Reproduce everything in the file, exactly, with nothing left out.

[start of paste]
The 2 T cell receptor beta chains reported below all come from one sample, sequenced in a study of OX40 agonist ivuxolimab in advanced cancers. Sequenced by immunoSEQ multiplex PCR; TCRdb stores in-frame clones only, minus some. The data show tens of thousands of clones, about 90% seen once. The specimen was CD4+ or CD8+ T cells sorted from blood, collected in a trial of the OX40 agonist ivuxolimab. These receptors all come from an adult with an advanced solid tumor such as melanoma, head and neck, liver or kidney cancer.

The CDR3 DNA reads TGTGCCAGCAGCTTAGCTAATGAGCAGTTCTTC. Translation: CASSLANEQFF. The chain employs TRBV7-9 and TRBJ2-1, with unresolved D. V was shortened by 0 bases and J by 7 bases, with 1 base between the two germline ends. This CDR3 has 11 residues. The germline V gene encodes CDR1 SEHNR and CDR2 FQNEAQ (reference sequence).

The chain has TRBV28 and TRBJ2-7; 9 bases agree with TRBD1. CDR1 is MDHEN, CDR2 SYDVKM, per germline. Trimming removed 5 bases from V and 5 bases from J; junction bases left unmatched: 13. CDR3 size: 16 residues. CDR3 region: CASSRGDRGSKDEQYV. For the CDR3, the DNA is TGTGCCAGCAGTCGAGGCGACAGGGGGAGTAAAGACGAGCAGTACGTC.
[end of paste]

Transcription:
The 2 T cell receptor beta chains reported below all come from one sample, sequenced in a study of OX40 agonist ivuxolimab in advanced cancers. Sequenced by immunoSEQ multiplex PCR; TCRdb stores in-frame clones only, minus some. The data show tens of thousands of clones, about 90% seen once. The specimen was CD4+ or CD8+ T cells sorted from blood, collected in a trial of the OX40 agonist ivuxolimab. These receptors all come from an adult with an advanced solid tumor such as melanoma, head and neck, liver or kidney cancer.

The CDR3 DNA reads TGTGCCAGCAGCTTAGCTAATGAGCAGTTCTTC. Translation: CASSLANEQFF. The chain employs TRBV7-9 and TRBJ2-1, with unresolved D. V was shortened by 0 bases and J by 7 bases, with 1 base between the two germline ends. This CDR3 has 11 residues. The germline V gene encodes CDR1 SEHNR and CDR2 FQNEAQ (reference sequence).

The chain has TRBV28 and TRBJ2-7; 9 bases agree with TRBD1. CDR1 is MDHEN, CDR2 SYDVKM, per germline. Trimming removed 5 bases from V and 5 bases from J; junction bases left unmatched: 13. CDR3 size: 16 residues. CDR3 region: CASSRGDRGSKDEQYV. For the CDR3, the DNA is TGTGCCAGCAGTCGAGGCGACAGGGGGAGTAAAGACGAGCAGTACGTC.